Michael is right on the money: it’s getting tricky for anyone trying to write and publish a book. With the traditional publishing industry becoming more difficult and condensed every day, and the costs, potential profits and opportunities to self-publish more appealing than ever, an increasing number of writers are striking out on their own. The smart ones are finding qualified, distinguished professionals who can edit their books to a publish-quality shine, perhaps help them build their promotional platforms, and maybe even offer solid advice on the publishing process.

But here’s the rub: For every good, established professional, you’re going to find two or three who just aren’t qualified to provide the services they promote. Some among this latter group try hard, and mean well, but don’t have the skills or track record. The others, however, are shamelessly capitalizing on your dream of publishing a book. Like unscrupulous shysters in any industry, they promise the moon, take your money, prey on your hopes and aspirations, don’t edit well, and leave your book off worse than when you started. These are the people to which Michael Gregory alluded. When you’ve spent months, or years, pouring your heart, soul, time and money into a book, the last thing you need is to meet the proverbial robber on the road.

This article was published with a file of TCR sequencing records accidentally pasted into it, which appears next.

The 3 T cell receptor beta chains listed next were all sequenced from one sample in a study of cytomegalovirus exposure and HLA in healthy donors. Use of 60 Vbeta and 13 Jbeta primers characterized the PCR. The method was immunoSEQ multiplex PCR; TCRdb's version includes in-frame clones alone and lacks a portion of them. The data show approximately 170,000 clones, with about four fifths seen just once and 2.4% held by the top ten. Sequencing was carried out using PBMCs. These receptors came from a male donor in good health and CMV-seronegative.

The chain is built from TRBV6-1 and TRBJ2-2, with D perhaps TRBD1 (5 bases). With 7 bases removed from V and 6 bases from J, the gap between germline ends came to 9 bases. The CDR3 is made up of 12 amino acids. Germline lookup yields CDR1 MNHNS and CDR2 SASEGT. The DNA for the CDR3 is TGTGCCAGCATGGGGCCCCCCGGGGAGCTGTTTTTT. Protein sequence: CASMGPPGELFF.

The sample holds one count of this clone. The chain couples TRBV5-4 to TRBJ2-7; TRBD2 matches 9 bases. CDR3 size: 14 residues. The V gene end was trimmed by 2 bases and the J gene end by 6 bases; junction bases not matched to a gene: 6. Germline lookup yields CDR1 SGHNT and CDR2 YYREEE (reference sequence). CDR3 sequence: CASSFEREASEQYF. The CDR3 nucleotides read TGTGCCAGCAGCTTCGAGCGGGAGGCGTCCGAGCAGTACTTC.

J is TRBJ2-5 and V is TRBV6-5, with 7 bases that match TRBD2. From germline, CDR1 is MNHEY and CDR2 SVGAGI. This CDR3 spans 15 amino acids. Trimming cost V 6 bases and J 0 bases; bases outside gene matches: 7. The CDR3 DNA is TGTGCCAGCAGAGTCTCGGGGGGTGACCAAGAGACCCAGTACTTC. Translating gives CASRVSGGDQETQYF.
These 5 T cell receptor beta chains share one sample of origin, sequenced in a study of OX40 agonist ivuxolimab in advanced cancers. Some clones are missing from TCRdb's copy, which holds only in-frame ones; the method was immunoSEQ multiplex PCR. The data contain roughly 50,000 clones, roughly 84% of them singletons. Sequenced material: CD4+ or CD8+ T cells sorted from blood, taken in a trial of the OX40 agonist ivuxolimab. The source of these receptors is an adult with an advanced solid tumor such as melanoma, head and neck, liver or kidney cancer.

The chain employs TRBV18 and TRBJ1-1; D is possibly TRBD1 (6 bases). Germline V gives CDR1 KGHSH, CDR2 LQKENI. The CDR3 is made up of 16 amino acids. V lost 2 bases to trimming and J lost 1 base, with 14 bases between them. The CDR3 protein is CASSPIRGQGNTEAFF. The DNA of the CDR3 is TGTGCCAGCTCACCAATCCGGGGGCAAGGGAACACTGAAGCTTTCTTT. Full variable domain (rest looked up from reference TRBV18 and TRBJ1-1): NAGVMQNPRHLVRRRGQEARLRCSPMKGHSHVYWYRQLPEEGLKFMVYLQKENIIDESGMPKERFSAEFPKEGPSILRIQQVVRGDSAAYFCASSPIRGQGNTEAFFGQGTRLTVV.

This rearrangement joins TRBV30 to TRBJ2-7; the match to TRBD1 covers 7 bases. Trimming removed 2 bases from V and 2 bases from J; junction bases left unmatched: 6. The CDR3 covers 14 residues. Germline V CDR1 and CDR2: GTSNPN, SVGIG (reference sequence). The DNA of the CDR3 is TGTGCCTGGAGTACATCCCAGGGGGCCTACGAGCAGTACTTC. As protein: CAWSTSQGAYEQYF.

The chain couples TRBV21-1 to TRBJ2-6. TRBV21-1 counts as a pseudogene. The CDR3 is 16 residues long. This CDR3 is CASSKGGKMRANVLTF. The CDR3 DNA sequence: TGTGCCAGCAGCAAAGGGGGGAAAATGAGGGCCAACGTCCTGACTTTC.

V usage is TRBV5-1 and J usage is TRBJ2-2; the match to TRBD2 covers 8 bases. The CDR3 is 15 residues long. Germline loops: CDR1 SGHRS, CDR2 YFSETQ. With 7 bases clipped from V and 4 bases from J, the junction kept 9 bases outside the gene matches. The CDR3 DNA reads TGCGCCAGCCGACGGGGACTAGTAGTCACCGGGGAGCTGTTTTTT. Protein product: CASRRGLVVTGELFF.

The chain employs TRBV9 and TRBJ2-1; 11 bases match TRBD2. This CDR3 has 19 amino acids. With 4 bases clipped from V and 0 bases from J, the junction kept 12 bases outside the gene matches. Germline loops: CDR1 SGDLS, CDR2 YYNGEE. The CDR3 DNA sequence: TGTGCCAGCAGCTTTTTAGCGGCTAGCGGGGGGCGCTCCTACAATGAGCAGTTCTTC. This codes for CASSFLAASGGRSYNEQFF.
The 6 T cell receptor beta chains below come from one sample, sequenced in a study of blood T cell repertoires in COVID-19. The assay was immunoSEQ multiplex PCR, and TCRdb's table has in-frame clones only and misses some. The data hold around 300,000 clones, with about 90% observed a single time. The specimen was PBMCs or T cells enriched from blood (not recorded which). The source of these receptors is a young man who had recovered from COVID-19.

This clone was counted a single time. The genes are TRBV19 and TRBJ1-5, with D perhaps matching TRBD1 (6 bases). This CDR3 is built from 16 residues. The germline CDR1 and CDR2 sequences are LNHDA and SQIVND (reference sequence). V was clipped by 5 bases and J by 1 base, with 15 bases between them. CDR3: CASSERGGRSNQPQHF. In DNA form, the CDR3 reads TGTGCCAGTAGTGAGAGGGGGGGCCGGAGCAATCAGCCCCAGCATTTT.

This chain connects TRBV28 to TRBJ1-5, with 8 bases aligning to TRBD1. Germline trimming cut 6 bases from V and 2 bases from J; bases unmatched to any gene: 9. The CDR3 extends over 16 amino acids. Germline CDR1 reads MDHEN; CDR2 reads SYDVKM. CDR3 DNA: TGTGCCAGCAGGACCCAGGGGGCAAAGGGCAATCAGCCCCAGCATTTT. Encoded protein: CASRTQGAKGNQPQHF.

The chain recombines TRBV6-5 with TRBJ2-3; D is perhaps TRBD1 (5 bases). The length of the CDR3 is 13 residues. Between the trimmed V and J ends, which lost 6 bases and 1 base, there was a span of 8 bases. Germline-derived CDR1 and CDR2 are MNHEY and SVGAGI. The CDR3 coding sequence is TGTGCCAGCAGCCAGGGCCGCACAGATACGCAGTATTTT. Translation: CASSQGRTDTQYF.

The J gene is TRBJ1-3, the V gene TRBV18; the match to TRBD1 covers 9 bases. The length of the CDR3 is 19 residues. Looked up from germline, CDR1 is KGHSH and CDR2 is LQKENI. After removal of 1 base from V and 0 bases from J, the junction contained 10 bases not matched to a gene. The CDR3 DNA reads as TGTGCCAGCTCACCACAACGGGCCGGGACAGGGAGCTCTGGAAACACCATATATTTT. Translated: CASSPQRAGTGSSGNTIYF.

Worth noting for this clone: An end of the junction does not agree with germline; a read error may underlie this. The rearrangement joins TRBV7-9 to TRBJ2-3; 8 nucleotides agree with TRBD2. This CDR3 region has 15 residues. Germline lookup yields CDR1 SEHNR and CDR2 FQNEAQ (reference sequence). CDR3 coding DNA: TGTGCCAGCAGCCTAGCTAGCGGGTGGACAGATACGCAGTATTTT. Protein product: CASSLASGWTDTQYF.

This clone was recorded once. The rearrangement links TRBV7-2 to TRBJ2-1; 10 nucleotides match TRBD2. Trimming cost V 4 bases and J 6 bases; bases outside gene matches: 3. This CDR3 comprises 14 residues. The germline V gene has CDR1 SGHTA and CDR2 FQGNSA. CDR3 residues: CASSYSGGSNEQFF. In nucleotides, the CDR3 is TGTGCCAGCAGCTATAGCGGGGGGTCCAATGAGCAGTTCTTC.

These people infuriate me. They infuriate all other hard-working, dedicated professional editors and author services experts who commit themselves, knowledge and skills into their clients’ works — their clients’ dreams.  I have personally witnessed authors’ dreams crushed by reputed agents and freelance editors who did nothing — or worse, touted their credentials and proved to have no track record at all.

Conversely, good editors and service professionals deeply care about your book. They pour their hearts  into your writing. None of us receive the lofty salaries New York-based editors earn (or at least used to earn). That’s OK: for us, the satisfaction comes in knowing we help authors fulfill their journey, and bring their stories, essays, memoirs and knowledge to your awaiting readership . We collaborate with our author-clients, help them reach down and find the very best expression of their feelings or subjects, and manifest it in their work. When you’re half of a great editor-author working relationship, it sometimes becomes transformative, like alchemy. Doesn’t matter which half, either.

This leads to a couple of questions: How do you distinguish between solid, qualified, professional editors, and those who are not? How can you tell when someone really cares about your work — cares enough to go over it, again and again, to make sure it’s the most polished and refined it can be? How do you know an editor really has helped other clients get published?